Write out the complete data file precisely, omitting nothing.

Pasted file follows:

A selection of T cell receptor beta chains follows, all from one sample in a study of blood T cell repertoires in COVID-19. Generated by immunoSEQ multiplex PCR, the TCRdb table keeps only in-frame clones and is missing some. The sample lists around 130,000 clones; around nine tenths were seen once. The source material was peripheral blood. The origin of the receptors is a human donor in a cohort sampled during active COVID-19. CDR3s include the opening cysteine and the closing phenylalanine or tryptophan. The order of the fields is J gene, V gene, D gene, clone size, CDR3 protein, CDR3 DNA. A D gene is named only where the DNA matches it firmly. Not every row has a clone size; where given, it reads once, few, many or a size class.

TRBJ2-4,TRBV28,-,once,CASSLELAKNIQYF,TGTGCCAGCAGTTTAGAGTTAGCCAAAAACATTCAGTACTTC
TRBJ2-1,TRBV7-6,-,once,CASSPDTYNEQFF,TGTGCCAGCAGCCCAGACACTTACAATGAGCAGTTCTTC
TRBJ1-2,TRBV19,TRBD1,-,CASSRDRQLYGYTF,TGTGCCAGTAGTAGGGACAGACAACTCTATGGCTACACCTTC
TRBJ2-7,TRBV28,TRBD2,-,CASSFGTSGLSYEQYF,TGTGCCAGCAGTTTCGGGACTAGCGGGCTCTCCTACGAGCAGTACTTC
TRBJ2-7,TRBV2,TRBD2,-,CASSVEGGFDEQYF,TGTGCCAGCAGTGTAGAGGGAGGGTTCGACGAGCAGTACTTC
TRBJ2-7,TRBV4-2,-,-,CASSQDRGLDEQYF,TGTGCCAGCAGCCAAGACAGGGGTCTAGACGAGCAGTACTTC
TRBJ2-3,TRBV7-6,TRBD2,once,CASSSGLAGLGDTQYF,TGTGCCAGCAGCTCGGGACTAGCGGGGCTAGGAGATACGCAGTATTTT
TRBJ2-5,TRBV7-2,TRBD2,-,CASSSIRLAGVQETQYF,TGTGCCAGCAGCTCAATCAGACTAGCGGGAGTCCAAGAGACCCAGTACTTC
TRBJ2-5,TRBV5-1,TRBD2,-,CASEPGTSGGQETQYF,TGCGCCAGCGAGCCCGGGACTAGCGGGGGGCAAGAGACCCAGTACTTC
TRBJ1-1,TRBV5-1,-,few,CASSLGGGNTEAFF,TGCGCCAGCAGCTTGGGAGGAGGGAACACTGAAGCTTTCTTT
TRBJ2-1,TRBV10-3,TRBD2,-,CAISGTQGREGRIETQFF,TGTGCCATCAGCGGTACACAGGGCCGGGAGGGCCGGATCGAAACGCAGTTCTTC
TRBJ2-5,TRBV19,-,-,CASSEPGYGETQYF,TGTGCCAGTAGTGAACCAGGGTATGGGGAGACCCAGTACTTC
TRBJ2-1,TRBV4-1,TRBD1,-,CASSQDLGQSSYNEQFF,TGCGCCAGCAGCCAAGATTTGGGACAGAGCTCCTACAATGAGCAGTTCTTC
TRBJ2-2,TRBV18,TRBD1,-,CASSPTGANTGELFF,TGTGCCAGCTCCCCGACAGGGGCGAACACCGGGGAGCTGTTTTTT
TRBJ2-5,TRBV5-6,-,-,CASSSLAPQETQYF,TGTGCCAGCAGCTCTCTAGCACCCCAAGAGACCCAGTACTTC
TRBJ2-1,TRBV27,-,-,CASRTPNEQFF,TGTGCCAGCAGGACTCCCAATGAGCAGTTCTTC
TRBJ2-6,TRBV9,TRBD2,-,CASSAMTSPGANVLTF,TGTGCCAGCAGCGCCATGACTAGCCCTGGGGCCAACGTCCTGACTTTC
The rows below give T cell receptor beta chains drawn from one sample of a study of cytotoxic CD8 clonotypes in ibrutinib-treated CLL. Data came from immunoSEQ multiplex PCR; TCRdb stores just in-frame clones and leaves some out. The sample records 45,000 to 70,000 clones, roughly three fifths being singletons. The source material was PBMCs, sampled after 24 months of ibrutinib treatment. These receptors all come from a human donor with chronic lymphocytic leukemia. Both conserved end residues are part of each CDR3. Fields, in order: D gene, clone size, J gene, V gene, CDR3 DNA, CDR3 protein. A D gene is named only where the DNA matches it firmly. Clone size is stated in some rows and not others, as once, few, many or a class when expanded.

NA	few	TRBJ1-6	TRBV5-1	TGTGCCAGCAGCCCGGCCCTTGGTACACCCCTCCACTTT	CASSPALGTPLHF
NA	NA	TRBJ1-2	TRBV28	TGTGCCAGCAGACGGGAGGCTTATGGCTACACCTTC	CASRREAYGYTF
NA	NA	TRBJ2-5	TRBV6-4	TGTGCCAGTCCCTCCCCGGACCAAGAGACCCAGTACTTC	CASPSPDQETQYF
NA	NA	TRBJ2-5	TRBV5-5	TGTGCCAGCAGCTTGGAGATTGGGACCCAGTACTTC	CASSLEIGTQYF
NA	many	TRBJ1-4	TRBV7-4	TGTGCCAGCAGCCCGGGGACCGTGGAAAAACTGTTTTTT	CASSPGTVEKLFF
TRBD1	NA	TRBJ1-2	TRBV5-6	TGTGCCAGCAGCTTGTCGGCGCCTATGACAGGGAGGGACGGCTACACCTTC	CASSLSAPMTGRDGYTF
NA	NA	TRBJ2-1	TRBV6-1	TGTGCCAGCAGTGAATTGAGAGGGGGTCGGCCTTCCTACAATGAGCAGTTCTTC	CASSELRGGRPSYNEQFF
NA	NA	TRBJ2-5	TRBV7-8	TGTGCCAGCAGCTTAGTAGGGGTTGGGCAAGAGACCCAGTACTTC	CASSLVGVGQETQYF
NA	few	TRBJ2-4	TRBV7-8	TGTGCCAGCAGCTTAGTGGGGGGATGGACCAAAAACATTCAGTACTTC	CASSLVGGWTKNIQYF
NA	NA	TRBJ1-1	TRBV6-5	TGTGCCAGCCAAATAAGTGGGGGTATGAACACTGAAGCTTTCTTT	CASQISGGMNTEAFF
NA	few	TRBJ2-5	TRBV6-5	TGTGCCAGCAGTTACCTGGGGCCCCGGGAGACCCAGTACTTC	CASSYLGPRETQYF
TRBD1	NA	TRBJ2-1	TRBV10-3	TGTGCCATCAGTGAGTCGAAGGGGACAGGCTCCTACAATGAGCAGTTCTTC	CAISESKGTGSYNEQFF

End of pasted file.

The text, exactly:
A selection of T cell receptor beta chains follows, all from one sample in a study of blood T cell repertoires in COVID-19. Generated by immunoSEQ multiplex PCR, the TCRdb table keeps only in-frame clones and is missing some. The sample lists around 130,000 clones; around nine tenths were seen once. The source material was peripheral blood. The origin of the receptors is a human donor in a cohort sampled during active COVID-19. CDR3s include the opening cysteine and the closing phenylalanine or tryptophan. The order of the fields is J gene, V gene, D gene, clone size, CDR3 protein, CDR3 DNA. A D gene is named only where the DNA matches it firmly. Not every row has a clone size; where given, it reads once, few, many or a size class.

TRBJ2-4,TRBV28,-,once,CASSLELAKNIQYF,TGTGCCAGCAGTTTAGAGTTAGCCAAAAACATTCAGTACTTC
TRBJ2-1,TRBV7-6,-,once,CASSPDTYNEQFF,TGTGCCAGCAGCCCAGACACTTACAATGAGCAGTTCTTC
TRBJ1-2,TRBV19,TRBD1,-,CASSRDRQLYGYTF,TGTGCCAGTAGTAGGGACAGACAACTCTATGGCTACACCTTC
TRBJ2-7,TRBV28,TRBD2,-,CASSFGTSGLSYEQYF,TGTGCCAGCAGTTTCGGGACTAGCGGGCTCTCCTACGAGCAGTACTTC
TRBJ2-7,TRBV2,TRBD2,-,CASSVEGGFDEQYF,TGTGCCAGCAGTGTAGAGGGAGGGTTCGACGAGCAGTACTTC
TRBJ2-7,TRBV4-2,-,-,CASSQDRGLDEQYF,TGTGCCAGCAGCCAAGACAGGGGTCTAGACGAGCAGTACTTC
TRBJ2-3,TRBV7-6,TRBD2,once,CASSSGLAGLGDTQYF,TGTGCCAGCAGCTCGGGACTAGCGGGGCTAGGAGATACGCAGTATTTT
TRBJ2-5,TRBV7-2,TRBD2,-,CASSSIRLAGVQETQYF,TGTGCCAGCAGCTCAATCAGACTAGCGGGAGTCCAAGAGACCCAGTACTTC
TRBJ2-5,TRBV5-1,TRBD2,-,CASEPGTSGGQETQYF,TGCGCCAGCGAGCCCGGGACTAGCGGGGGGCAAGAGACCCAGTACTTC
TRBJ1-1,TRBV5-1,-,few,CASSLGGGNTEAFF,TGCGCCAGCAGCTTGGGAGGAGGGAACACTGAAGCTTTCTTT
TRBJ2-1,TRBV10-3,TRBD2,-,CAISGTQGREGRIETQFF,TGTGCCATCAGCGGTACACAGGGCCGGGAGGGCCGGATCGAAACGCAGTTCTTC
TRBJ2-5,TRBV19,-,-,CASSEPGYGETQYF,TGTGCCAGTAGTGAACCAGGGTATGGGGAGACCCAGTACTTC
TRBJ2-1,TRBV4-1,TRBD1,-,CASSQDLGQSSYNEQFF,TGCGCCAGCAGCCAAGATTTGGGACAGAGCTCCTACAATGAGCAGTTCTTC
TRBJ2-2,TRBV18,TRBD1,-,CASSPTGANTGELFF,TGTGCCAGCTCCCCGACAGGGGCGAACACCGGGGAGCTGTTTTTT
TRBJ2-5,TRBV5-6,-,-,CASSSLAPQETQYF,TGTGCCAGCAGCTCTCTAGCACCCCAAGAGACCCAGTACTTC
TRBJ2-1,TRBV27,-,-,CASRTPNEQFF,TGTGCCAGCAGGACTCCCAATGAGCAGTTCTTC
TRBJ2-6,TRBV9,TRBD2,-,CASSAMTSPGANVLTF,TGTGCCAGCAGCGCCATGACTAGCCCTGGGGCCAACGTCCTGACTTTC
The rows below give T cell receptor beta chains drawn from one sample of a study of cytotoxic CD8 clonotypes in ibrutinib-treated CLL. Data came from immunoSEQ multiplex PCR; TCRdb stores just in-frame clones and leaves some out. The sample records 45,000 to 70,000 clones, roughly three fifths being singletons. The source material was PBMCs, sampled after 24 months of ibrutinib treatment. These receptors all come from a human donor with chronic lymphocytic leukemia. Both conserved end residues are part of each CDR3. Fields, in order: D gene, clone size, J gene, V gene, CDR3 DNA, CDR3 protein. A D gene is named only where the DNA matches it firmly. Clone size is stated in some rows and not others, as once, few, many or a class when expanded.

NA	few	TRBJ1-6	TRBV5-1	TGTGCCAGCAGCCCGGCCCTTGGTACACCCCTCCACTTT	CASSPALGTPLHF
NA	NA	TRBJ1-2	TRBV28	TGTGCCAGCAGACGGGAGGCTTATGGCTACACCTTC	CASRREAYGYTF
NA	NA	TRBJ2-5	TRBV6-4	TGTGCCAGTCCCTCCCCGGACCAAGAGACCCAGTACTTC	CASPSPDQETQYF
NA	NA	TRBJ2-5	TRBV5-5	TGTGCCAGCAGCTTGGAGATTGGGACCCAGTACTTC	CASSLEIGTQYF
NA	many	TRBJ1-4	TRBV7-4	TGTGCCAGCAGCCCGGGGACCGTGGAAAAACTGTTTTTT	CASSPGTVEKLFF
TRBD1	NA	TRBJ1-2	TRBV5-6	TGTGCCAGCAGCTTGTCGGCGCCTATGACAGGGAGGGACGGCTACACCTTC	CASSLSAPMTGRDGYTF
NA	NA	TRBJ2-1	TRBV6-1	TGTGCCAGCAGTGAATTGAGAGGGGGTCGGCCTTCCTACAATGAGCAGTTCTTC	CASSELRGGRPSYNEQFF
NA	NA	TRBJ2-5	TRBV7-8	TGTGCCAGCAGCTTAGTAGGGGTTGGGCAAGAGACCCAGTACTTC	CASSLVGVGQETQYF
NA	few	TRBJ2-4	TRBV7-8	TGTGCCAGCAGCTTAGTGGGGGGATGGACCAAAAACATTCAGTACTTC	CASSLVGGWTKNIQYF
NA	NA	TRBJ1-1	TRBV6-5	TGTGCCAGCCAAATAAGTGGGGGTATGAACACTGAAGCTTTCTTT	CASQISGGMNTEAFF
NA	few	TRBJ2-5	TRBV6-5	TGTGCCAGCAGTTACCTGGGGCCCCGGGAGACCCAGTACTTC	CASSYLGPRETQYF
TRBD1	NA	TRBJ2-1	TRBV10-3	TGTGCCATCAGTGAGTCGAAGGGGACAGGCTCCTACAATGAGCAGTTCTTC	CAISESKGTGSYNEQFF